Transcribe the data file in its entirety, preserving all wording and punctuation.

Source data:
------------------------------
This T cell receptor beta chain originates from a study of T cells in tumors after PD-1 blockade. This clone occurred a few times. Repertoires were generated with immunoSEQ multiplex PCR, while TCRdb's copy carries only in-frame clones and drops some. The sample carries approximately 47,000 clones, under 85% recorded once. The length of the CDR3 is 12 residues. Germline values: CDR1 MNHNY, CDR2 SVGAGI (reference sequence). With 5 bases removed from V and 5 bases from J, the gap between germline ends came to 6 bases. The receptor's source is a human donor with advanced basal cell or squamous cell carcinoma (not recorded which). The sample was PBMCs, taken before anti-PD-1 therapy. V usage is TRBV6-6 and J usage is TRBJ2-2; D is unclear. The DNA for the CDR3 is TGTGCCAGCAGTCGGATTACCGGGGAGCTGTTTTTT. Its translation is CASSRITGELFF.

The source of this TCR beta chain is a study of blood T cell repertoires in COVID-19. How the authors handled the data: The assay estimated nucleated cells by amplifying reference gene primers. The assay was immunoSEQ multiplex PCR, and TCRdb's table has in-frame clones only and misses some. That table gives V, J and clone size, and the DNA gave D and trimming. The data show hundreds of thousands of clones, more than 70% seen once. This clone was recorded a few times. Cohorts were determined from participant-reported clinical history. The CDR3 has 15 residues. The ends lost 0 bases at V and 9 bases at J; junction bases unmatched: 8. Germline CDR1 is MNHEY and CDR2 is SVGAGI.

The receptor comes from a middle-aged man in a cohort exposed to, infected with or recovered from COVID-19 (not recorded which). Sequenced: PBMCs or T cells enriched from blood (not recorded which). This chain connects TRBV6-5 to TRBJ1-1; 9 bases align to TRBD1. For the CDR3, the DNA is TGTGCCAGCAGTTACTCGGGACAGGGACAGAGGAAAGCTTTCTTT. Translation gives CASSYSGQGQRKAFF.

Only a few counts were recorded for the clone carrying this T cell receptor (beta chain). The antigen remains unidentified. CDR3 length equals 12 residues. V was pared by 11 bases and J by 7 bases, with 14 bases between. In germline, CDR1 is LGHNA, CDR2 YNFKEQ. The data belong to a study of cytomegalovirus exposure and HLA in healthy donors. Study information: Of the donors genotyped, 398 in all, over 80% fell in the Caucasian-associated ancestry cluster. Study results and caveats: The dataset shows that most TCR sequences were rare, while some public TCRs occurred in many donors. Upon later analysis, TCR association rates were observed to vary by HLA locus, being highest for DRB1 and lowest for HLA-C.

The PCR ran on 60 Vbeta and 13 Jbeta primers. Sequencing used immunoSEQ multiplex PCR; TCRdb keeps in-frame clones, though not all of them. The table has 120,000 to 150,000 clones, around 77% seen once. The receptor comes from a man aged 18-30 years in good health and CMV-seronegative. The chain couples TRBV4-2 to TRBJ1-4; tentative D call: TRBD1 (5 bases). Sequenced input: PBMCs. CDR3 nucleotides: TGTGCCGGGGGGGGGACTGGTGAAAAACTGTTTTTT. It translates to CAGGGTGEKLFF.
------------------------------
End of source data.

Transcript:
This T cell receptor beta chain originates from a study of T cells in tumors after PD-1 blockade. This clone occurred a few times. Repertoires were generated with immunoSEQ multiplex PCR, while TCRdb's copy carries only in-frame clones and drops some. The sample carries approximately 47,000 clones, under 85% recorded once. The length of the CDR3 is 12 residues. Germline values: CDR1 MNHNY, CDR2 SVGAGI (reference sequence). With 5 bases removed from V and 5 bases from J, the gap between germline ends came to 6 bases. The receptor's source is a human donor with advanced basal cell or squamous cell carcinoma (not recorded which). The sample was PBMCs, taken before anti-PD-1 therapy. V usage is TRBV6-6 and J usage is TRBJ2-2; D is unclear. The DNA for the CDR3 is TGTGCCAGCAGTCGGATTACCGGGGAGCTGTTTTTT. Its translation is CASSRITGELFF.

The source of this TCR beta chain is a study of blood T cell repertoires in COVID-19. How the authors handled the data: The assay estimated nucleated cells by amplifying reference gene primers. The assay was immunoSEQ multiplex PCR, and TCRdb's table has in-frame clones only and misses some. That table gives V, J and clone size, and the DNA gave D and trimming. The data show hundreds of thousands of clones, more than 70% seen once. This clone was recorded a few times. Cohorts were determined from participant-reported clinical history. The CDR3 has 15 residues. The ends lost 0 bases at V and 9 bases at J; junction bases unmatched: 8. Germline CDR1 is MNHEY and CDR2 is SVGAGI.

The receptor comes from a middle-aged man in a cohort exposed to, infected with or recovered from COVID-19 (not recorded which). Sequenced: PBMCs or T cells enriched from blood (not recorded which). This chain connects TRBV6-5 to TRBJ1-1; 9 bases align to TRBD1. For the CDR3, the DNA is TGTGCCAGCAGTTACTCGGGACAGGGACAGAGGAAAGCTTTCTTT. Translation gives CASSYSGQGQRKAFF.

Only a few counts were recorded for the clone carrying this T cell receptor (beta chain). The antigen remains unidentified. CDR3 length equals 12 residues. V was pared by 11 bases and J by 7 bases, with 14 bases between. In germline, CDR1 is LGHNA, CDR2 YNFKEQ. The data belong to a study of cytomegalovirus exposure and HLA in healthy donors. Study information: Of the donors genotyped, 398 in all, over 80% fell in the Caucasian-associated ancestry cluster. Study results and caveats: The dataset shows that most TCR sequences were rare, while some public TCRs occurred in many donors. Upon later analysis, TCR association rates were observed to vary by HLA locus, being highest for DRB1 and lowest for HLA-C.

The PCR ran on 60 Vbeta and 13 Jbeta primers. Sequencing used immunoSEQ multiplex PCR; TCRdb keeps in-frame clones, though not all of them. The table has 120,000 to 150,000 clones, around 77% seen once. The receptor comes from a man aged 18-30 years in good health and CMV-seronegative. The chain couples TRBV4-2 to TRBJ1-4; tentative D call: TRBD1 (5 bases). Sequenced input: PBMCs. CDR3 nucleotides: TGTGCCGGGGGGGGGACTGGTGAAAAACTGTTTTTT. It translates to CAGGGTGEKLFF.